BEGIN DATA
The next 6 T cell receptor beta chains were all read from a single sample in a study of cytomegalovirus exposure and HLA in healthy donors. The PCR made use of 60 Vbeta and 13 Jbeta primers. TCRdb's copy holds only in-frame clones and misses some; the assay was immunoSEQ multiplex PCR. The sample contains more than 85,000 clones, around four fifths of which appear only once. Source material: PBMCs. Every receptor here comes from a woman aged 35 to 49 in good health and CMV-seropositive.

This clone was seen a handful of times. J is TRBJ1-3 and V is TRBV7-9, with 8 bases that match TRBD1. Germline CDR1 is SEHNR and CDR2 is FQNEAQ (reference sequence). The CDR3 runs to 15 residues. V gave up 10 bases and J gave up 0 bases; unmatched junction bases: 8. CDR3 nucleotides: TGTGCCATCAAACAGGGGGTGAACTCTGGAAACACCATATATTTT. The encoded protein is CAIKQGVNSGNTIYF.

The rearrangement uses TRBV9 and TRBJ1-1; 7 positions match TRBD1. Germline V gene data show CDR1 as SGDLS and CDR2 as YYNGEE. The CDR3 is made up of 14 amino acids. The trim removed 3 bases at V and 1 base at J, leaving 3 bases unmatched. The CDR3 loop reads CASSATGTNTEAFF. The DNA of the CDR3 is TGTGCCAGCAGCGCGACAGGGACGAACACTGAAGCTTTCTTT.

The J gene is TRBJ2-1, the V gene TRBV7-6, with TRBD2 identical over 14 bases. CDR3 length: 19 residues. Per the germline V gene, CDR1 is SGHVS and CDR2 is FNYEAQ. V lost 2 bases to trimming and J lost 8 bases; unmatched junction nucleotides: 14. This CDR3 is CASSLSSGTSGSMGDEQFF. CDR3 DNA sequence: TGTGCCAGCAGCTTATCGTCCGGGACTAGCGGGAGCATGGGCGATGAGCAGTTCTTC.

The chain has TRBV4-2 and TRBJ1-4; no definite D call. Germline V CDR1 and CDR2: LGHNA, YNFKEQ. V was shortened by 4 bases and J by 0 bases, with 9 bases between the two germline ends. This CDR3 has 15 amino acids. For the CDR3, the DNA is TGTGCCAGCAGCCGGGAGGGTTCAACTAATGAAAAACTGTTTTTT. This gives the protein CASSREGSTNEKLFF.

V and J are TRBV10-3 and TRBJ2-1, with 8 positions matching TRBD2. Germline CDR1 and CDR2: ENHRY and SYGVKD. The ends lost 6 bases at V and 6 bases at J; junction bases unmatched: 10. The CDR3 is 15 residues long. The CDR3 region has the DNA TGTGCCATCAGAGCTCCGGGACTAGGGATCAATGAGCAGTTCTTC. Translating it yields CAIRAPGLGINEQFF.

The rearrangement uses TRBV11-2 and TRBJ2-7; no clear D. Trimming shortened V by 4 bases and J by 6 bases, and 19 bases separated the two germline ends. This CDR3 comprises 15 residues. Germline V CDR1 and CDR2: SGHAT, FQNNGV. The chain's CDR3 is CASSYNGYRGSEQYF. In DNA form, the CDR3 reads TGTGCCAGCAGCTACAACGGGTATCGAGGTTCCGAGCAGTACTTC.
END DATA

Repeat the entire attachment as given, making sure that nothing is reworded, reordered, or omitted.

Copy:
The next 6 T cell receptor beta chains were all read from a single sample in a study of cytomegalovirus exposure and HLA in healthy donors. The PCR made use of 60 Vbeta and 13 Jbeta primers. TCRdb's copy holds only in-frame clones and misses some; the assay was immunoSEQ multiplex PCR. The sample contains more than 85,000 clones, around four fifths of which appear only once. Source material: PBMCs. Every receptor here comes from a woman aged 35 to 49 in good health and CMV-seropositive.

This clone was seen a handful of times. J is TRBJ1-3 and V is TRBV7-9, with 8 bases that match TRBD1. Germline CDR1 is SEHNR and CDR2 is FQNEAQ (reference sequence). The CDR3 runs to 15 residues. V gave up 10 bases and J gave up 0 bases; unmatched junction bases: 8. CDR3 nucleotides: TGTGCCATCAAACAGGGGGTGAACTCTGGAAACACCATATATTTT. The encoded protein is CAIKQGVNSGNTIYF.

The rearrangement uses TRBV9 and TRBJ1-1; 7 positions match TRBD1. Germline V gene data show CDR1 as SGDLS and CDR2 as YYNGEE. The CDR3 is made up of 14 amino acids. The trim removed 3 bases at V and 1 base at J, leaving 3 bases unmatched. The CDR3 loop reads CASSATGTNTEAFF. The DNA of the CDR3 is TGTGCCAGCAGCGCGACAGGGACGAACACTGAAGCTTTCTTT.

The J gene is TRBJ2-1, the V gene TRBV7-6, with TRBD2 identical over 14 bases. CDR3 length: 19 residues. Per the germline V gene, CDR1 is SGHVS and CDR2 is FNYEAQ. V lost 2 bases to trimming and J lost 8 bases; unmatched junction nucleotides: 14. This CDR3 is CASSLSSGTSGSMGDEQFF. CDR3 DNA sequence: TGTGCCAGCAGCTTATCGTCCGGGACTAGCGGGAGCATGGGCGATGAGCAGTTCTTC.

The chain has TRBV4-2 and TRBJ1-4; no definite D call. Germline V CDR1 and CDR2: LGHNA, YNFKEQ. V was shortened by 4 bases and J by 0 bases, with 9 bases between the two germline ends. This CDR3 has 15 amino acids. For the CDR3, the DNA is TGTGCCAGCAGCCGGGAGGGTTCAACTAATGAAAAACTGTTTTTT. This gives the protein CASSREGSTNEKLFF.

V and J are TRBV10-3 and TRBJ2-1, with 8 positions matching TRBD2. Germline CDR1 and CDR2: ENHRY and SYGVKD. The ends lost 6 bases at V and 6 bases at J; junction bases unmatched: 10. The CDR3 is 15 residues long. The CDR3 region has the DNA TGTGCCATCAGAGCTCCGGGACTAGGGATCAATGAGCAGTTCTTC. Translating it yields CAIRAPGLGINEQFF.

The rearrangement uses TRBV11-2 and TRBJ2-7; no clear D. Trimming shortened V by 4 bases and J by 6 bases, and 19 bases separated the two germline ends. This CDR3 comprises 15 residues. Germline V CDR1 and CDR2: SGHAT, FQNNGV. The chain's CDR3 is CASSYNGYRGSEQYF. In DNA form, the CDR3 reads TGTGCCAGCAGCTACAACGGGTATCGAGGTTCCGAGCAGTACTTC.